Tag Photography

Holy Monastery of Simonos Petra, Mt. Athos, Greece

A 13th-century Orthodox monastery at twilight. I like how, lit on its craggy outcrop, it signals both precariousness and home. I also like the orange plastic debris chute attached to the corner scaffolding.

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Originally published at culture-making.com.

Sorting olives

I wish I knew more about the olive-sorting process. Perhaps the dried-out ones drift away? Or is she just rearranging the bowl’s contents so she can do a visual inspection once things have settled?

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Originally published at culture-making.com.

Stone wall, Cuzco, Peru

I’m familiar (but none the less amazed) with the look of Cuzco’s famous mortarless Incan masonry (talk about a well-disciplined cultural offering!), the seams between the blocks at once organic and artificial. But whenever I see another image like this, I wonder what the seams look like on the inside—do the joints just go straight back? Do things get even more complex?

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the wall,” by flickr user lo747, 13 March 2008 :: via Intelligent Travel Flickr Pool

Originally published at culture-making.com.

Correct method to raise a soldier

From the New York Public Library’s Digital Gallery, which has over 600,000 images from the NYPL’s collections. I was searching around with keywords like gesture and posture, and found this: “Three soldiers carry a fourth to demonstrate one stage of the correct method to raise a soldier from a reclining position for carrying.” It’s clearly not so easy to hoist a comrade and then hold absolutely still for the many seconds necessary to make an 1860s photo.

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Lifting a wounded or sick soldier,” photographer unknown, from United States Sanitary Commission records (1861-1865), NYPL Digital Gallery :: via Hoefler & Frere-Jones

Originally published at culture-making.com.

Super Kingdom by London Fieldworks

From a series of site-specific “show homes” inspired by the hibernation patterns of local animals. “Amazing birdhouses” doesn’t quite seem to capture it all, but I think it might be roughly accurate. For me the symbolic resonances that jumped out from this particular image were: the Tower of Babel and Noah’s Ark—or, come to think of it—a cross between the Garden of Eden and the New Jerusalem.

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from “Super Kingdom,” by London Fieldworks (Bruce Gilchrist and Jo Joelson), opened 21 September 2008 at Stour Valley Arts in Kent, England :: via designboom

Originally published at culture-making.com.

Riyadh, Saudi Arabia by Shawn Baldwin

From Shawn Baldwin’s caption: “Young Saudi men shop for mobile phones at a store in Riyadh. For many young Saudi men and women, who have few chances to meet members of the opposite sex, mobile phones and Bluetooth technology allow them the ability to safely flirt in malls, restaurants and traffic signals. The photograph was taken as part of a series I’m working on for the New York Times called ‘Generation Faithful’. The series examines the lives of young people across the Muslim world at a time of religious revival.”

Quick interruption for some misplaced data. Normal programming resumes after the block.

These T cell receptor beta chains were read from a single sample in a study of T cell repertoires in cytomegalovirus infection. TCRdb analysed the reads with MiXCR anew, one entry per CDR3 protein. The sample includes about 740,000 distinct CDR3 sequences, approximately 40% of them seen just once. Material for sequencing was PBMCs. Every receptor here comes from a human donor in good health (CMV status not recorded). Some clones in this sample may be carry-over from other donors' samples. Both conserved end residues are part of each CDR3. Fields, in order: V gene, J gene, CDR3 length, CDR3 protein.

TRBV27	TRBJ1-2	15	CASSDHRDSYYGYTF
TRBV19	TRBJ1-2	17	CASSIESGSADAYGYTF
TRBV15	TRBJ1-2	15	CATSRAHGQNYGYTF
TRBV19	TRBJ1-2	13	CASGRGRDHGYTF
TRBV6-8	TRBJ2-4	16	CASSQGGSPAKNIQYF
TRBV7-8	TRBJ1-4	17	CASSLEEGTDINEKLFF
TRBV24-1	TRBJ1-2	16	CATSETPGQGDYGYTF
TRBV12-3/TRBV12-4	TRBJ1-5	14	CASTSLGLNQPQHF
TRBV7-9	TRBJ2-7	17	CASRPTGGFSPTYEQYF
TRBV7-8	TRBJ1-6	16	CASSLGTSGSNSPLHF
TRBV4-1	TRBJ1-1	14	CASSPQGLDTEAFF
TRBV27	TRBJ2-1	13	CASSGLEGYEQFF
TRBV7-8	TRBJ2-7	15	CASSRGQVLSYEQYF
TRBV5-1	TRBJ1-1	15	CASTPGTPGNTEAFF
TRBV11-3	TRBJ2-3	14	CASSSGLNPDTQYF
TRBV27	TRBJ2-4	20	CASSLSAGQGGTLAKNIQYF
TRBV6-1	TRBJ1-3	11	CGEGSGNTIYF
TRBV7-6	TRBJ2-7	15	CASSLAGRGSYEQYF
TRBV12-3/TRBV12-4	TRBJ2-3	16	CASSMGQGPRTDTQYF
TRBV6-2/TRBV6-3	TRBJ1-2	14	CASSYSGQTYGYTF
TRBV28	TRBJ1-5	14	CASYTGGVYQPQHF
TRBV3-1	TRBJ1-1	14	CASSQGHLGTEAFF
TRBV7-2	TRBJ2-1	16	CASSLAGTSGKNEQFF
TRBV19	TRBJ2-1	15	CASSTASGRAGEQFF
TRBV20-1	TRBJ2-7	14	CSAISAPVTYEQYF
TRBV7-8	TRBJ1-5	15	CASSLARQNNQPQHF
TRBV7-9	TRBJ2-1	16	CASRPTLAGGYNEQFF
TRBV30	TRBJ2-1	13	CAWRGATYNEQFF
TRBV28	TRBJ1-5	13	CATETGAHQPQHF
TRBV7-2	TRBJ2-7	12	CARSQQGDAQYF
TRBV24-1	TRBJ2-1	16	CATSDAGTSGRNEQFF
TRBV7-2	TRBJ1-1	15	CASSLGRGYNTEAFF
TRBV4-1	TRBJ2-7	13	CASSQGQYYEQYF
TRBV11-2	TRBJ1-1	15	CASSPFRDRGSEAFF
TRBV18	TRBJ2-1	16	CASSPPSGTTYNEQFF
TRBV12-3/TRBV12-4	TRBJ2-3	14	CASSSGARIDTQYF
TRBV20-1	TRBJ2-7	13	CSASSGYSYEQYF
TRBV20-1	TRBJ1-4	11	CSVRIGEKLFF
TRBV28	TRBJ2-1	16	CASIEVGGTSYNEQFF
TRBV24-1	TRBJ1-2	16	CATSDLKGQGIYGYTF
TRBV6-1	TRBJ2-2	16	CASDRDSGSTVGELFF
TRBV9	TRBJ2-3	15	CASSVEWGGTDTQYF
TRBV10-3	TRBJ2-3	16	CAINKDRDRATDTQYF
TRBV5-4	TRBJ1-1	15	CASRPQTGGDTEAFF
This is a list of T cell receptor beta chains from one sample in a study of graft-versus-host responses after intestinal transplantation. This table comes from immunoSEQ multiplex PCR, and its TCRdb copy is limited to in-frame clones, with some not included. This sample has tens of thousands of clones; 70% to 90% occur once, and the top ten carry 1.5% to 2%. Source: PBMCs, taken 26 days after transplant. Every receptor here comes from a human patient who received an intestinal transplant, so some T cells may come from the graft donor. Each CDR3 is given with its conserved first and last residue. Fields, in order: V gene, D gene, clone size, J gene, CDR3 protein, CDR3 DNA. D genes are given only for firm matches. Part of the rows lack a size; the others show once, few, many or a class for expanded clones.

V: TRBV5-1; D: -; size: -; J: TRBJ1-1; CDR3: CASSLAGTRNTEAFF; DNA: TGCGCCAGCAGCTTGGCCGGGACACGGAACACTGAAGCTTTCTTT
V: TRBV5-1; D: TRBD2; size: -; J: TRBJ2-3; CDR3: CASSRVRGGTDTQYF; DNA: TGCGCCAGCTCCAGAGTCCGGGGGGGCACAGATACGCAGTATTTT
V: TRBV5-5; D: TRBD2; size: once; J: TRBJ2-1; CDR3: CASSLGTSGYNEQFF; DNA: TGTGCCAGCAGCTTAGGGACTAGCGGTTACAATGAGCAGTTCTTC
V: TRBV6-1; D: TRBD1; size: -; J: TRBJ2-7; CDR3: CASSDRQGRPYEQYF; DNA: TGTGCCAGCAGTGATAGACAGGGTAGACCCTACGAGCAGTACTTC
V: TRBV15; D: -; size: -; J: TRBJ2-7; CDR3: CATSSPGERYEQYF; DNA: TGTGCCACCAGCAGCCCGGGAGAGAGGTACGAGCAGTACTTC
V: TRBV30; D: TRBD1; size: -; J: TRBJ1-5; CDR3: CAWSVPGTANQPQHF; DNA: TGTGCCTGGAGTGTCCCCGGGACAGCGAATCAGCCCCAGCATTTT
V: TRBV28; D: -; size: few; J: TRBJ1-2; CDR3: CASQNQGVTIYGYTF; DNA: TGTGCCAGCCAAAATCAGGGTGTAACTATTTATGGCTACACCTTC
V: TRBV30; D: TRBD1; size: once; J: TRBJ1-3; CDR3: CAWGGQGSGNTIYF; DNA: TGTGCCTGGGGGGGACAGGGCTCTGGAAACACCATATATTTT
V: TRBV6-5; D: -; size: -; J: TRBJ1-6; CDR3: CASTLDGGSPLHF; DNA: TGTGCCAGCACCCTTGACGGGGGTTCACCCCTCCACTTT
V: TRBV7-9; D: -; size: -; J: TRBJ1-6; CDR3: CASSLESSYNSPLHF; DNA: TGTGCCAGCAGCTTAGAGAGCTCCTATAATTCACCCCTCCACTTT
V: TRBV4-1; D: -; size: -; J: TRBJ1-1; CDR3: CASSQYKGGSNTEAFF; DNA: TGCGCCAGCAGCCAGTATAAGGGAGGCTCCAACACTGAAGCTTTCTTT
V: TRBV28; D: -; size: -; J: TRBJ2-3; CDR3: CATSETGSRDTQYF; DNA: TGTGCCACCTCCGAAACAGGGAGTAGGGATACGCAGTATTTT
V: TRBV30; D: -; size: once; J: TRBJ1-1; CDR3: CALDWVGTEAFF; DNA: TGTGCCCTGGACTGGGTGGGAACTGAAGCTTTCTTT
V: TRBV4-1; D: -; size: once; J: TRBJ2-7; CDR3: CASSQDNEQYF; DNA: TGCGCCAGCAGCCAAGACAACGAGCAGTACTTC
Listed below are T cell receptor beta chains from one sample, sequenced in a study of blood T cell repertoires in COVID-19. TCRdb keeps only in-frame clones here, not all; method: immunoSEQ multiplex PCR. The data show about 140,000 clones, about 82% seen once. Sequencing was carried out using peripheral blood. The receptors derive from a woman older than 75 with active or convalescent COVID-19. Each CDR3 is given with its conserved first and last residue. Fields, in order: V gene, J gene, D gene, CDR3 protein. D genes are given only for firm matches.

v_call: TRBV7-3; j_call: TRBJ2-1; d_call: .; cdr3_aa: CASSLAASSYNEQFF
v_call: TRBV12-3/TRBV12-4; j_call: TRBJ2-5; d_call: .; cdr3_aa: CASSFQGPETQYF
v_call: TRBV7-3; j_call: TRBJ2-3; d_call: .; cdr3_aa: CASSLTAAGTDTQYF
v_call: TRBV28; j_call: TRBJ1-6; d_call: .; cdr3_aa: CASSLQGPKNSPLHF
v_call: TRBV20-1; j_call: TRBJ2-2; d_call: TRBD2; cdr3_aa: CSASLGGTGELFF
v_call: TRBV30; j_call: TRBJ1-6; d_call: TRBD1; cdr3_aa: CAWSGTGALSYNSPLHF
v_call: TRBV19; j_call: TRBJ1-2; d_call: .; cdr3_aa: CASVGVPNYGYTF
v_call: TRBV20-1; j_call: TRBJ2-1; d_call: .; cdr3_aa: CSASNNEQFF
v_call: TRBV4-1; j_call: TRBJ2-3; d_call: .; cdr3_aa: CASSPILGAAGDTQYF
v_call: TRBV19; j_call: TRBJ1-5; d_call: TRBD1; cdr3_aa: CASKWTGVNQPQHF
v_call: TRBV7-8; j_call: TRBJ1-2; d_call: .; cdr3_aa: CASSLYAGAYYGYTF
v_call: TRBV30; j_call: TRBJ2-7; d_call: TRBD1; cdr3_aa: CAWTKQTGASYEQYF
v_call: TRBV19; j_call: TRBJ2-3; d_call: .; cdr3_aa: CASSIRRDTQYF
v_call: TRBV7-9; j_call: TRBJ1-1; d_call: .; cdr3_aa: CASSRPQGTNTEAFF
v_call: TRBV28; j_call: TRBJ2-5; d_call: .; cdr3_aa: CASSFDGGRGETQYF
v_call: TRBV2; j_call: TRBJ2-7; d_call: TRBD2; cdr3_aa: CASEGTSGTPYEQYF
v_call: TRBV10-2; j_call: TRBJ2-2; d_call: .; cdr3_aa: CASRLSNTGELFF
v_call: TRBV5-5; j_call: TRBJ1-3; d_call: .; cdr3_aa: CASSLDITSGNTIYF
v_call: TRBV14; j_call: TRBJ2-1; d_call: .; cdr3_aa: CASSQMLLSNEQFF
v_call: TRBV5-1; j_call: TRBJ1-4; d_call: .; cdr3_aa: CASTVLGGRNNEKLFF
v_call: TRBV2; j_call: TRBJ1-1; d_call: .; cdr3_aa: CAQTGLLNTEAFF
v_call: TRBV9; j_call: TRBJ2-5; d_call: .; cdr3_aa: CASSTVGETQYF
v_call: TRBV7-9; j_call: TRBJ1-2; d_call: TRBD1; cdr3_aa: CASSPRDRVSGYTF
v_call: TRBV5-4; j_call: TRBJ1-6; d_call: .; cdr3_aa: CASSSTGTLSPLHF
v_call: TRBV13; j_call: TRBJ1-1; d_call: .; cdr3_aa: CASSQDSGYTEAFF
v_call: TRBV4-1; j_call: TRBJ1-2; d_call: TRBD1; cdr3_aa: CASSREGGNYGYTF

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“Riyadh, Saudi Arabia. 2008”, from the photo series “Genration Faithful,” by Shawn Baldwin :: via Verve Photo: The New Generation of Documentary Photographers, 19 September, 2008

Originally published at culture-making.com.

Water bottle sandals, by Kinzénguélé

I’m not even sure what continent this record of heartbreaking ingenuity reaches us from. It shows a variant on the more common repurposed footwear of the developing world, the car tire sandal. Presumably these are less durable and comfortable—though perhaps on hot sand the bottles offer better insulation than rubber would.

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Water bottle sandals, photo by Kinzénguélé, from the exhibition L’art … en eaux troubles, at the School Gallery in Paris, March 2008 :: via FFFFOUND!/ReubenMiller

Originally published at culture-making.com.

First Congregational Church, Weeping Water, Nebraska

I was struck by the rust streaking on this church in the evocatively named Weeping Water, NE (pop. 1003). The church seemed to be weeping too! At first I thought it must be derelict, but I think the staining is a sort of natural patina that grows from flecks of iron in the limestone—the Weeping Water Public Library has the same facade, also out of stone from the town quarry, which is listed as the largest limestone mine in the state.


First Congregational Church, Weeping Water, Nebraska, Google Street View

Originally published at culture-making.com.

Flying, by Joseph Brunjes

I love the combination of this kid’s gesture of abandon and look of rapt concentration. Serious fun indeed.

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Flying,” photo by Joseph Brunjes, FILE Magazine, September 2008

Originally published at culture-making.com.

Ganesh CD player, Mumbai, India

What’s it called when you find something offensive on behalf of another religion (even though you realize said religion might not, if you can speak of it generally, take as much offense)? Well however misplaced my empathy may be, here you go: a CD player topped with a cyclopian plastic image of Mumbai’s favorite god of prosperity, Ganesh, which the photographer found in the city’s renowned hipster/high-fashion boutique Bombay Electric. I can’t stop thinking of the line from Gita Mehta’s wonderful book Karma Cola: Marketing the Mythic East, about how you should never trust a guru who wears running shoes.

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Ganesh CD player, from a Mumbai photo gallery by Michael Rubenstein, National Geographic Traveler, October 2008 :: via Neatorama

Originally published at culture-making.com.